Development and analysis of a high temperature electrolyser for the Cu-Cl cycle for hydrogen production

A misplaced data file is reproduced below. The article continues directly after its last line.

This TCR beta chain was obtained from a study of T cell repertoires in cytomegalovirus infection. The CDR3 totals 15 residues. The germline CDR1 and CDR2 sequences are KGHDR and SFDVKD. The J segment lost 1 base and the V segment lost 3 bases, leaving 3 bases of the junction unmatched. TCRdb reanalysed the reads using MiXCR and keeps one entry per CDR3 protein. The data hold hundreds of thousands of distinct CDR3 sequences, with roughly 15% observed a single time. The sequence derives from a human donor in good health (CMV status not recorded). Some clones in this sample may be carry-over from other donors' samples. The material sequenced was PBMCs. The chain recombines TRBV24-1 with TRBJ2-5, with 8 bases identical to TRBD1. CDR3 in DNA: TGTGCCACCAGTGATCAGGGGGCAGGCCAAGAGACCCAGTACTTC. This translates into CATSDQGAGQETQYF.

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A number of thermochemical cycles have been investigated to produce hydrogen from water. However, most of these cycles operate at over 800°C. The relatively lower temperature (550°C) requirement and use of inexpensive chemicals make the copper-chlorine (Cu-Cl) thermochemical cycle a promising process for hydrogen production. Building a large scale hydrogen production facility based on this cycle presents some challenges that need to be resolved. This thesis addresses the challenges of the Cu-Cl cycle by incorporating high temperature electrolysis to propose and assess four novel configurations of the Cu-Cl cycle. Four novel Cu-Cl cycles using high temperature electrolytic step for hydrogen production are proposed and thermodynamically assessed. In addition, a novel hybrid Cu-Cl cycle for the co-production of hydrogen and copper using copper waste is proposed and assessed thermodynamically. An experimental investigation is made to establish the feasibility of the high temperature electrolytic step. The results suggest that using high temperature electrolysis in the Cu-Cl cycle may be beneficial as it provides a higher energy efficiency than some similar cycles reported in the literature. A detailed electrochemical model is developed to study the J-V characteristics for the proposed electrolyser (a solid oxide electrolyser based on proton conducting electrolyte). The developed model includes all the major losses namely activation, concentration and ohmic losses. Furthermore, energy and exergy analyses are also carried out. The value of energy and exergy efficiencies of the proposed electrolyser are 41.1% and 39.0%, respectively. Simulation results show that at 1073 K, P=100.325 kPa and J=1000 A/m2, 1.6 V is required to produce 1 mole of hydrogen which is 0.3 V (approx.) less than the voltage required by the high temperature steam electrolyser (based on proton conducting electrolyte) operating at the same conditions (T=1073 K, P=101.325 kPa and J=1000 A/m2) suggesting that using the proposed electrolyser a new avenue may be open for high temperature electrolysis for hydrogen production, potentially with a low electrical energy requirement. The cost of hydrogen production from the three step Cu-Cl cycle (Scheme 4) is $4.18 per kg of hydrogen. In addition, two nuclear based integrated systems for the production of electricity, fresh water and hydrogen are proposed and assessed. System 1 is more efficient than System 2 in terms of energy and exergy efficiencies and has lower exergy destructions.